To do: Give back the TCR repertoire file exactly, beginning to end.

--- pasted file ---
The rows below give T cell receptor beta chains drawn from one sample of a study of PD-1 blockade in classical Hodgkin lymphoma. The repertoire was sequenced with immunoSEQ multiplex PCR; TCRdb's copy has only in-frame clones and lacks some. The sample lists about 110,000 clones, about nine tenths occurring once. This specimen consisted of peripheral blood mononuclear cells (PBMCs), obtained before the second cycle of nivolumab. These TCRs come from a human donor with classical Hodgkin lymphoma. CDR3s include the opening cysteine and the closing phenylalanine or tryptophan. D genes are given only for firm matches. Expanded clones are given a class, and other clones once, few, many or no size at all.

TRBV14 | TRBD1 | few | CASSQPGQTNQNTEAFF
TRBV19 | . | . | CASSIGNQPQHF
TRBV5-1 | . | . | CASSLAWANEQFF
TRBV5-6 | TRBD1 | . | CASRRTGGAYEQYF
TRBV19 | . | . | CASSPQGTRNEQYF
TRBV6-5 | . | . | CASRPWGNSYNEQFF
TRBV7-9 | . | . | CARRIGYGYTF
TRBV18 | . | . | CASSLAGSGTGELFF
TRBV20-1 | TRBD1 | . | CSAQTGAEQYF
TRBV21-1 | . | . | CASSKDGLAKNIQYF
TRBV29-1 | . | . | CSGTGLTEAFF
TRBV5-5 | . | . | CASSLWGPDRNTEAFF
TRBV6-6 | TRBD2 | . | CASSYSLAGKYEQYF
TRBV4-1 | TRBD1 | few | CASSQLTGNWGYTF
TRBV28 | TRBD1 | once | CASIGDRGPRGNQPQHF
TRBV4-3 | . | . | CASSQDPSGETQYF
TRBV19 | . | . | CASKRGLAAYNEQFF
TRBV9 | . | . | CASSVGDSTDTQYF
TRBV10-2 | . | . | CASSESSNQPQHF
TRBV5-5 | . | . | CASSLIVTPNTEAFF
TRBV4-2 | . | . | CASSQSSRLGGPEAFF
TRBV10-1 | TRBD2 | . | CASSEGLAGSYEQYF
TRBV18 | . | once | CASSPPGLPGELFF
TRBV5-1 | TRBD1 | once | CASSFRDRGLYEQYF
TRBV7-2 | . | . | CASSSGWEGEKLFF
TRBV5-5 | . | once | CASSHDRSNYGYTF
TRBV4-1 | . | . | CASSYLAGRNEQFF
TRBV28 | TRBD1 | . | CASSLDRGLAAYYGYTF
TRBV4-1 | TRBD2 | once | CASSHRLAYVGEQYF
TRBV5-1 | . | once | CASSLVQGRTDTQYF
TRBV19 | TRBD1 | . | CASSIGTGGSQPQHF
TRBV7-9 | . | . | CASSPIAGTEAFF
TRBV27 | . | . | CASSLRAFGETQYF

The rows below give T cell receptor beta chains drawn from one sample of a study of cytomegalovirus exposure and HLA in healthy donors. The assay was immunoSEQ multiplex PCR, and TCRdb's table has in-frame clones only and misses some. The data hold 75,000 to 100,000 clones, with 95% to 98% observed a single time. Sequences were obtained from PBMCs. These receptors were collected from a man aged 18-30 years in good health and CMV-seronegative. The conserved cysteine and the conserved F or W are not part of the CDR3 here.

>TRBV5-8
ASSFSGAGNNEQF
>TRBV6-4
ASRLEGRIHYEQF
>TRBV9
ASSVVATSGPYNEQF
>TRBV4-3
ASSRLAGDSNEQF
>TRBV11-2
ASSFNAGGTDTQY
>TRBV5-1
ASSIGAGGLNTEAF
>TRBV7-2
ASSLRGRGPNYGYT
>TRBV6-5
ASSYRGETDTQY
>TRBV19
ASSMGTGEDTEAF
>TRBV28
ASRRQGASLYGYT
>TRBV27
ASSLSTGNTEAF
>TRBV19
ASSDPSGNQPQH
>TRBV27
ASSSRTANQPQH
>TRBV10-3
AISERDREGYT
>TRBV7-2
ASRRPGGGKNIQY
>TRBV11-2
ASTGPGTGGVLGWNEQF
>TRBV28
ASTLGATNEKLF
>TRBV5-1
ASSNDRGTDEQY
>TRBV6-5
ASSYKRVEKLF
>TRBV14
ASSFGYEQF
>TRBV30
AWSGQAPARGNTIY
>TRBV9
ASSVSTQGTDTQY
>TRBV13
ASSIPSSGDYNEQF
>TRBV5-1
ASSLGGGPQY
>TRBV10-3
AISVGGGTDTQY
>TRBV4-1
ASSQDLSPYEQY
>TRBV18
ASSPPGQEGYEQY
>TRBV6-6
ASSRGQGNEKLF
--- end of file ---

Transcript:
The rows below give T cell receptor beta chains drawn from one sample of a study of PD-1 blockade in classical Hodgkin lymphoma. The repertoire was sequenced with immunoSEQ multiplex PCR; TCRdb's copy has only in-frame clones and lacks some. The sample lists about 110,000 clones, about nine tenths occurring once. This specimen consisted of peripheral blood mononuclear cells (PBMCs), obtained before the second cycle of nivolumab. These TCRs come from a human donor with classical Hodgkin lymphoma. CDR3s include the opening cysteine and the closing phenylalanine or tryptophan. D genes are given only for firm matches. Expanded clones are given a class, and other clones once, few, many or no size at all.

TRBV14 | TRBD1 | few | CASSQPGQTNQNTEAFF
TRBV19 | . | . | CASSIGNQPQHF
TRBV5-1 | . | . | CASSLAWANEQFF
TRBV5-6 | TRBD1 | . | CASRRTGGAYEQYF
TRBV19 | . | . | CASSPQGTRNEQYF
TRBV6-5 | . | . | CASRPWGNSYNEQFF
TRBV7-9 | . | . | CARRIGYGYTF
TRBV18 | . | . | CASSLAGSGTGELFF
TRBV20-1 | TRBD1 | . | CSAQTGAEQYF
TRBV21-1 | . | . | CASSKDGLAKNIQYF
TRBV29-1 | . | . | CSGTGLTEAFF
TRBV5-5 | . | . | CASSLWGPDRNTEAFF
TRBV6-6 | TRBD2 | . | CASSYSLAGKYEQYF
TRBV4-1 | TRBD1 | few | CASSQLTGNWGYTF
TRBV28 | TRBD1 | once | CASIGDRGPRGNQPQHF
TRBV4-3 | . | . | CASSQDPSGETQYF
TRBV19 | . | . | CASKRGLAAYNEQFF
TRBV9 | . | . | CASSVGDSTDTQYF
TRBV10-2 | . | . | CASSESSNQPQHF
TRBV5-5 | . | . | CASSLIVTPNTEAFF
TRBV4-2 | . | . | CASSQSSRLGGPEAFF
TRBV10-1 | TRBD2 | . | CASSEGLAGSYEQYF
TRBV18 | . | once | CASSPPGLPGELFF
TRBV5-1 | TRBD1 | once | CASSFRDRGLYEQYF
TRBV7-2 | . | . | CASSSGWEGEKLFF
TRBV5-5 | . | once | CASSHDRSNYGYTF
TRBV4-1 | . | . | CASSYLAGRNEQFF
TRBV28 | TRBD1 | . | CASSLDRGLAAYYGYTF
TRBV4-1 | TRBD2 | once | CASSHRLAYVGEQYF
TRBV5-1 | . | once | CASSLVQGRTDTQYF
TRBV19 | TRBD1 | . | CASSIGTGGSQPQHF
TRBV7-9 | . | . | CASSPIAGTEAFF
TRBV27 | . | . | CASSLRAFGETQYF

The rows below give T cell receptor beta chains drawn from one sample of a study of cytomegalovirus exposure and HLA in healthy donors. The assay was immunoSEQ multiplex PCR, and TCRdb's table has in-frame clones only and misses some. The data hold 75,000 to 100,000 clones, with 95% to 98% observed a single time. Sequences were obtained from PBMCs. These receptors were collected from a man aged 18-30 years in good health and CMV-seronegative. The conserved cysteine and the conserved F or W are not part of the CDR3 here.

>TRBV5-8
ASSFSGAGNNEQF
>TRBV6-4
ASRLEGRIHYEQF
>TRBV9
ASSVVATSGPYNEQF
>TRBV4-3
ASSRLAGDSNEQF
>TRBV11-2
ASSFNAGGTDTQY
>TRBV5-1
ASSIGAGGLNTEAF
>TRBV7-2
ASSLRGRGPNYGYT
>TRBV6-5
ASSYRGETDTQY
>TRBV19
ASSMGTGEDTEAF
>TRBV28
ASRRQGASLYGYT
>TRBV27
ASSLSTGNTEAF
>TRBV19
ASSDPSGNQPQH
>TRBV27
ASSSRTANQPQH
>TRBV10-3
AISERDREGYT
>TRBV7-2
ASRRPGGGKNIQY
>TRBV11-2
ASTGPGTGGVLGWNEQF
>TRBV28
ASTLGATNEKLF
>TRBV5-1
ASSNDRGTDEQY
>TRBV6-5
ASSYKRVEKLF
>TRBV14
ASSFGYEQF
>TRBV30
AWSGQAPARGNTIY
>TRBV9
ASSVSTQGTDTQY
>TRBV13
ASSIPSSGDYNEQF
>TRBV5-1
ASSLGGGPQY
>TRBV10-3
AISVGGGTDTQY
>TRBV4-1
ASSQDLSPYEQY
>TRBV18
ASSPPGQEGYEQY
>TRBV6-6
ASSRGQGNEKLF